Feb 10 · 3 min read
Newest Linux sudo bug discovered and patched
By: Jennifer Ellard
News broke this week that Linux (and macOS) has been hit with a serious bug in their sudo utility. This bug was discovered by an Apple Security Expert, Joe Vennix, who also discovered a similar buffer overflow attack sudo back in October 2019. This bug allowed unprivileged users to easily obtain root privileges on vulnerable systems. This issue is a big threat for Linux systems, although Linux systems are historically very secure, there are very few loopholes when it comes to infiltrating the systems.
Wondering if this will affect your systems? If you are still running sudo v1.8.30 or older, you should update immediately since this means your systems are vulnerable. Fortunately, most versions of Linux don’t enable this option and thus aren’t vulnerable – server distros in particular probably are not at risk. Two distros that do enable this by default include mint and elementaryOS (often run on desktops) so if you are running one of those, you should pay particular attention to your sudo version.
In generation, if you have the most up-to-date version of sudo, you are most likely not at any risk since Linux and macOS have both already patched the bug.
Insight into the sudo command
The sudo command is a tool that provides certain user permissions above their normal levels. It originally stood for “superuser do” since the sudo command allows you to run programs with the privileges as another user, who is essentially referred to as the “superuser.” This includes root access, meaning with this ability, a piece of malware or a user without the correct permissions could gain root access and infiltrate the system.
The Dangers of Unauthorized Root Access
In short, an unauthorized user with root access can infiltrate your entire device and essentially take advantage of anything you have available on your laptop. A user gaining root access is a high-risk event, which is why in Linux systems, admins tend to restrict root access and use sudo instead. The sudo command grants root-level permissions to execute certain commands without knowing the password, preventing an unauthorized process from infiltrating the systems and taking over access completely.
The sudo approach does not wipe out all potential threats. Admins with sudo access have the ability to take advantage of root-level permissions to carry out unrelated tasks that are difficult for security teams to detect. Sudo is essential to admins so they are able to do their jobs, but they have to maintain a high level of trust so they are able to do their jobs.
How the new sudo vulnerability works: buffer overflow
There’s a feature in the sudo command (which is not enabled by default) called pwfeedback. When this feature is enabled, it shows a visual cue (an “*”) to help the user input their password prior to sudo evaluating policies and executing the command..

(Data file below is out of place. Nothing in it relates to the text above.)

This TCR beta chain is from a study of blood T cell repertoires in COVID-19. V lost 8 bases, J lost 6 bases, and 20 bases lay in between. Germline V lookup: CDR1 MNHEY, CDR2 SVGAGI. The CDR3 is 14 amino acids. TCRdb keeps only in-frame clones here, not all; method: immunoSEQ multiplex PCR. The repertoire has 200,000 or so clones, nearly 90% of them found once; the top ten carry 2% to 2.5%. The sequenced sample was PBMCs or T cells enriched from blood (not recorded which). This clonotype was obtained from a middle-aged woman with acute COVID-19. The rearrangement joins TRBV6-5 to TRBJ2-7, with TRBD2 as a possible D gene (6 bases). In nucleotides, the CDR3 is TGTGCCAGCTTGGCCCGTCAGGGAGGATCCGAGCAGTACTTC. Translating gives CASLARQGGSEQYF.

Matching Defaults entries for phil on linux-build:
insults, pwfeedback, mail_badpass, mailerpath=/usr/sbin/sendmail
User phil may run the following commands on linux-build:
(ALL : ALL) ALL The vulnerability discovered in CVE-2019-18634 allows privilege escalation and bypasses policies through a buffer overflow that occurs when large enough input is passed to the sudo command. $ perl -e 'print(("A" x 100 . chr(0)) x 50)' | sudo -S -k id Password: Segmentation fault (core dumped)
By overflowing the input, the sudo command will fault and unexpectedly revert to the root user potentially escalating user privileges beyond the policies defined in the sudoers file.
Keep sudo safe with Cmd
So here’s what you need to know to make sure you have the most up-to-date sudo. On Linux systems, make sure you are running sudo v1.8.31 or later. For Apple operating systems you’ll need macOS High Sierra 10.13.6, Mojave 10.14.6, or Catalina 10.15.2.
One of the big benefits of using Cmd to protect your Linux systems is that even if an unauthorized individual does acquire root access, you can still create guardrails that restrict their behavior and visibility. For example, imagine requiring 3rd-party approval for any access to a customer database – even as a root user. Cmd can do this, requiring users of any privilege level to get authorized over Slack or another popular communications system.
Cmd also would let you monitor the sudoers file and generate an alert any time it gets changed. An attacker could use another exploit to gain a limited form of root access – just enough to write to the sudoers file – at which point they could enable pwfeedback and then exploit it again to open a full root shell. You have to admin – it’d be nice to be alerted if any of those steps happened.
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